Treatment goals for osteoarthritis (OA) should be identified prior to beginning treatment and should be individualized on a patient-by-patient basis. An acceptable balance between minimizing pain and side effects, while maximizing functionality and quality of life, should be targeted.
Optimal treatment of OA includes both pharmacologic and nonpharmacologic therapies. Adherence to nonpharmacologic treatment should be assessed at each medication therapy management (MTM) encounter.
Given the significant adverse effects of chronic treatment with nonsteroidal anti-inflammatory drugs (NSAIDs), reassessment of risk factors such as cardiovascular risk and risk of gastrointestinal bleeding should be conducted during each MTM encounter to ensure safety of continued treatment and potential need for additional medications to reduce risk (eg, proton-pump inhibitors for risk of gastrointestinal bleeding).
Assessment of potential adverse effects from analgesic therapy should be determined during each MTM encounter. Importantly, bleeding from NSAIDs or constipation, sedation, and/or respiratory depression associated with opioids should be monitored frequently.
Osteoarthritis (OA) is the most common form of arthritis. OA is characterized by damage to the joint and joint structures, commonly in weight-bearing joints such as the hips and knees (Figure 29-1). OA may also occur in non-weight-bearing joints such as the hands. OA affects approximately 27 million Americans,1 and since the prevalence of disease increases with age, the number of individuals suffering from OA is estimated to increase significantly in the near future.2 Women are more commonly affected than men, and they also tend to have more joints involved. The prevalence of OA is similar in both African-Americans and Caucasians, although Caucasians are more likely to experience severe disease.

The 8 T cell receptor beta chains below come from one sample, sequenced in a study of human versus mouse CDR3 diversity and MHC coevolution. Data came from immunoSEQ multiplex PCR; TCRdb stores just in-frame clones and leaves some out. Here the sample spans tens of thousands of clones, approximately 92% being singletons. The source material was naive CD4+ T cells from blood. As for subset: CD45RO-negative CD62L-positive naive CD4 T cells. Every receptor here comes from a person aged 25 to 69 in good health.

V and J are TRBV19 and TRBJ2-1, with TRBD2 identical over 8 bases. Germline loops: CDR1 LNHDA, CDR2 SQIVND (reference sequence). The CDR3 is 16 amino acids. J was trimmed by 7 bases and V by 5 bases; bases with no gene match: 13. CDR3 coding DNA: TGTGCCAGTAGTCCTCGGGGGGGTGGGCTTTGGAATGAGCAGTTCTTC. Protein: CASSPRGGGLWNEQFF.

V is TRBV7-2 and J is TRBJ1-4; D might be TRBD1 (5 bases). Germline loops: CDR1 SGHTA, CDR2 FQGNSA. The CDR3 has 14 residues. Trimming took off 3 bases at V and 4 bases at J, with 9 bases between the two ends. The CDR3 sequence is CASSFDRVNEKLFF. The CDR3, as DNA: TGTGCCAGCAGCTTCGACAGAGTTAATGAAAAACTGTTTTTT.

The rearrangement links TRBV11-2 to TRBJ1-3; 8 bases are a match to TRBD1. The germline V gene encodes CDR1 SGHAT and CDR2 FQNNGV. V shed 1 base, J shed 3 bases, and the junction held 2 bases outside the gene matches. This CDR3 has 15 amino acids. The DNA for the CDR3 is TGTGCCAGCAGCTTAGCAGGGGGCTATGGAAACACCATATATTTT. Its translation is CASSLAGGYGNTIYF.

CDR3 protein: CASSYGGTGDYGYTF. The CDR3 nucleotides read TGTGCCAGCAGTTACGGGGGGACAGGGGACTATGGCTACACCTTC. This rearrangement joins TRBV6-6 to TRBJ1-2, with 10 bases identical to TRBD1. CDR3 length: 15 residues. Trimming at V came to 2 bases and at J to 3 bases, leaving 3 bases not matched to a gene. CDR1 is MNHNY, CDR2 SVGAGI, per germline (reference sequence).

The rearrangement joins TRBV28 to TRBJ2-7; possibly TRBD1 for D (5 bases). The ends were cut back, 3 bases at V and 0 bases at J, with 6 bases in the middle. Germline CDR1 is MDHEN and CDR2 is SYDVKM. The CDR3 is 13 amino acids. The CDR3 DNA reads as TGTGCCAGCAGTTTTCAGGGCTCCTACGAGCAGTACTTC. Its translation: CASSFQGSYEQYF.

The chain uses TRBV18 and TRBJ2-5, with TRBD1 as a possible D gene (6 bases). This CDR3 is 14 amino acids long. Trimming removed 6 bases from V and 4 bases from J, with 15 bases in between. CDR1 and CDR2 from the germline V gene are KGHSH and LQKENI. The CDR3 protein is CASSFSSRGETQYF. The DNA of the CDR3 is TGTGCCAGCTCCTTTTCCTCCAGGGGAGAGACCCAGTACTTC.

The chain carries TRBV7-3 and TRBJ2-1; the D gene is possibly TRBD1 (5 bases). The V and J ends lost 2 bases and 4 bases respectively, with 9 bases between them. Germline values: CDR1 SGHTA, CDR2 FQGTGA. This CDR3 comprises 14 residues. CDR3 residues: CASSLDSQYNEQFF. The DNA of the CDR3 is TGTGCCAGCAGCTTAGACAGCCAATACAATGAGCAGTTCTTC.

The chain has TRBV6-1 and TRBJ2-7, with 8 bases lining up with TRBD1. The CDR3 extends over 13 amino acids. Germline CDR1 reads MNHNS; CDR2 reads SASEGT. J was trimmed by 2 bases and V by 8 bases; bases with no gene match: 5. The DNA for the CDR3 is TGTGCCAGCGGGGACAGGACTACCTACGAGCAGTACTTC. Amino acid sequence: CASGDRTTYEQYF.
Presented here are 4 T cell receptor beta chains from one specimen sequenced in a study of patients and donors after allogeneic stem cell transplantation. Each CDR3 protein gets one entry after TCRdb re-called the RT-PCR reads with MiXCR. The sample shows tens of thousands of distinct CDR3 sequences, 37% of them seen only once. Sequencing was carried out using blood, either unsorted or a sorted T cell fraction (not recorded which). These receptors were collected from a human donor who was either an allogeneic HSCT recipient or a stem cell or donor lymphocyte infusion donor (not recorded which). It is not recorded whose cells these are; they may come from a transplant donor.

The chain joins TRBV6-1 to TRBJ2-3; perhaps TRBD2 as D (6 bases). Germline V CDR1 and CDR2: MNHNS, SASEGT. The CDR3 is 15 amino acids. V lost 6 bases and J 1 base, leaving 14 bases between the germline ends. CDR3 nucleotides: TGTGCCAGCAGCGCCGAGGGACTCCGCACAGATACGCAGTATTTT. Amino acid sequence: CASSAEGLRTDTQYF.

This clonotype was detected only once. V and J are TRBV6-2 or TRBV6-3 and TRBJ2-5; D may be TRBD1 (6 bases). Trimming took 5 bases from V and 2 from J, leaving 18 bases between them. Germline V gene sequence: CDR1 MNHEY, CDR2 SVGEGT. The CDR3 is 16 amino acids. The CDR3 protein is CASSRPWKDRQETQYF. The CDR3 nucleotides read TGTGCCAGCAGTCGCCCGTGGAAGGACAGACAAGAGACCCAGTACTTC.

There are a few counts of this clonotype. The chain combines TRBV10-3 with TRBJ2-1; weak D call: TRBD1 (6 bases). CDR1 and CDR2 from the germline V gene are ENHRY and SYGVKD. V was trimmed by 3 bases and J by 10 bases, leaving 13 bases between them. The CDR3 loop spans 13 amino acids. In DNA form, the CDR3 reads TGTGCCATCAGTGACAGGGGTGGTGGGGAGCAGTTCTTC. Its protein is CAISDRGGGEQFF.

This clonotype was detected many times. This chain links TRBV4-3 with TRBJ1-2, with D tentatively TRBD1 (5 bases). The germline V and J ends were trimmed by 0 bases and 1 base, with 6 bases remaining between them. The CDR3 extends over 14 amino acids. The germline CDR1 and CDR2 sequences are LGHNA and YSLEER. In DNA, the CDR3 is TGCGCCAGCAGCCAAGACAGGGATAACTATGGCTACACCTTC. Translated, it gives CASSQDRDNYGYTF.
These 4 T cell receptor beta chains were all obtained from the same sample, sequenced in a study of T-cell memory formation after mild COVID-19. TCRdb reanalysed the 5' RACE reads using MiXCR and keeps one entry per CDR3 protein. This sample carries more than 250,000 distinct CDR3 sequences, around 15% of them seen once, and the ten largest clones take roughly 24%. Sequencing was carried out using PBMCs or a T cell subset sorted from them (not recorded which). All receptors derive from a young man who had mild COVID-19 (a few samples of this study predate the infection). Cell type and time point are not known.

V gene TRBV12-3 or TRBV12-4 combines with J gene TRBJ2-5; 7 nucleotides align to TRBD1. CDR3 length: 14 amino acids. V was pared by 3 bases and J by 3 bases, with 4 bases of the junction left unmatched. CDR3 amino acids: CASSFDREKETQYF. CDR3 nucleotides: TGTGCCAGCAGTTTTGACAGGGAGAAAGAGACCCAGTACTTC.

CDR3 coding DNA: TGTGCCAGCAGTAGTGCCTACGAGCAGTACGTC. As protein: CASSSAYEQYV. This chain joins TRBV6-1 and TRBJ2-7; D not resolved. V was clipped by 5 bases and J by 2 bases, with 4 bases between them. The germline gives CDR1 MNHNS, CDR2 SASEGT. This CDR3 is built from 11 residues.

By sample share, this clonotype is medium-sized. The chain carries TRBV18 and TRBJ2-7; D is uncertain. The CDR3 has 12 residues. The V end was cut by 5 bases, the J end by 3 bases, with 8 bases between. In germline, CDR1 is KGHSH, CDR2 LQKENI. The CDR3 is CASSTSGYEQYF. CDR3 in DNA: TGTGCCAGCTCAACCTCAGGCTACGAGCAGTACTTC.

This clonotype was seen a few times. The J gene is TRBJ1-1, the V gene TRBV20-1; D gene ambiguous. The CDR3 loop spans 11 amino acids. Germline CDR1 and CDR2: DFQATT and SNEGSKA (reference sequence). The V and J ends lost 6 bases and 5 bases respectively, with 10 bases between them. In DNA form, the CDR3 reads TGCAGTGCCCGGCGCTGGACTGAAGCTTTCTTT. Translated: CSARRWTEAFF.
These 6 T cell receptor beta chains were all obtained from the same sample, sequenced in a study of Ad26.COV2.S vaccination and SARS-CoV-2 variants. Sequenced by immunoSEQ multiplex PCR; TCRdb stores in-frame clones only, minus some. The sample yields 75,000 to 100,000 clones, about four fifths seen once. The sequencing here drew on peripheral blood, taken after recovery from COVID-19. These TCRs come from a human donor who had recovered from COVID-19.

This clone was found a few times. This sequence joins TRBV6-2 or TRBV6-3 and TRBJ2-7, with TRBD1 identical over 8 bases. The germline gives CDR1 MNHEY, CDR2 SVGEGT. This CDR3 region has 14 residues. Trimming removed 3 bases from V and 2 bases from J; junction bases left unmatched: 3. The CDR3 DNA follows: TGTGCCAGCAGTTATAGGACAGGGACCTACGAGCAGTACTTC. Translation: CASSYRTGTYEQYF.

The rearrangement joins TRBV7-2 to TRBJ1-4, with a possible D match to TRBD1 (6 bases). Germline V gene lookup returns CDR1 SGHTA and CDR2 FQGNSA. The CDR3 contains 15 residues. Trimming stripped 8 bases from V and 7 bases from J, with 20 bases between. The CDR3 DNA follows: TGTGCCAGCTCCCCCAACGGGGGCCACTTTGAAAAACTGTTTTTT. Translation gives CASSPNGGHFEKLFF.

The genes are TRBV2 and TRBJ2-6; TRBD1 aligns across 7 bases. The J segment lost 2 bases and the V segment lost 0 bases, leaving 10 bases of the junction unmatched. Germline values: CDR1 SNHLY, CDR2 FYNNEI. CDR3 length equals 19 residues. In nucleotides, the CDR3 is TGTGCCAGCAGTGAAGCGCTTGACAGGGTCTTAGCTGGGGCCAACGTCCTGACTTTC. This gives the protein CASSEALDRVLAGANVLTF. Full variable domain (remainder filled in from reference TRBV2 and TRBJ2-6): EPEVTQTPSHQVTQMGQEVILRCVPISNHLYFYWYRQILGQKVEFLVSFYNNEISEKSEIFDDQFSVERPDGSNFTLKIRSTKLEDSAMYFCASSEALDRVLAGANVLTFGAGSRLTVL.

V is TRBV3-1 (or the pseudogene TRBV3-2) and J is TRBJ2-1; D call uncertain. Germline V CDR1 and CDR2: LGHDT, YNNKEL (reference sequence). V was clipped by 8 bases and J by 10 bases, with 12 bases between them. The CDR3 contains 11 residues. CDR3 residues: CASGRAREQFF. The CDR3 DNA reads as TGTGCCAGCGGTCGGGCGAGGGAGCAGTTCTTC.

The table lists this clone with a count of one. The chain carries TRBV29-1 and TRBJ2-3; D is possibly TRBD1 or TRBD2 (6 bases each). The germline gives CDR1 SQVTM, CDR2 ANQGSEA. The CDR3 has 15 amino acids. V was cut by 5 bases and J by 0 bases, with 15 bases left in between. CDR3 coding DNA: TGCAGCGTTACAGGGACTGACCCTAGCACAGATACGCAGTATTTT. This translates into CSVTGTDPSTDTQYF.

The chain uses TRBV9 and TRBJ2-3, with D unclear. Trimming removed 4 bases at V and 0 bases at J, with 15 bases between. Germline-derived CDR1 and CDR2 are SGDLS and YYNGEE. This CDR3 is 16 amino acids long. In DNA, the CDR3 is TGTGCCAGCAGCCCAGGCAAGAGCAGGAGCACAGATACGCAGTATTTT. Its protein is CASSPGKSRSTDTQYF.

Characteristics of osteoarthritis in the diarthrodial joint.
Source: Reproduced, with permission, from Loeser RF. Age-related changes in the musculoskeletal system and the development of osteoarthritis. Clin Geriatr Med. 2010; 26(3): 371-386.
The development of OA is multifactorial and results when biomechanical weaknesses and risk factors combine in a susceptible individual. Increasing age is the most significant risk factor for OA. Other risk factors include a history of trauma, obesity, involvement in certain sports, occupations with repetitive and/or strenuous movements, female gender, and genetic factors.3
OA can be broadly categorized as primary or secondary (Table 29-1). Primary OA does not have an identifiable cause and can be further classified as localized, generalized, or erosive. Secondary OA can be attributed to an identifiable cause such as trauma, inflammatory conditions, congenital disorders, endocrine disorders, metabolic disorders, or other conditions that contribute to or increase the risk of developing OA.3
TABLE 29-1Classification of Osteoarthritis ||Download (.pdf) TABLE 29-1 Classification of Osteoarthritis
Localized (involving one or two joints)
Generalized (involving more than three joints)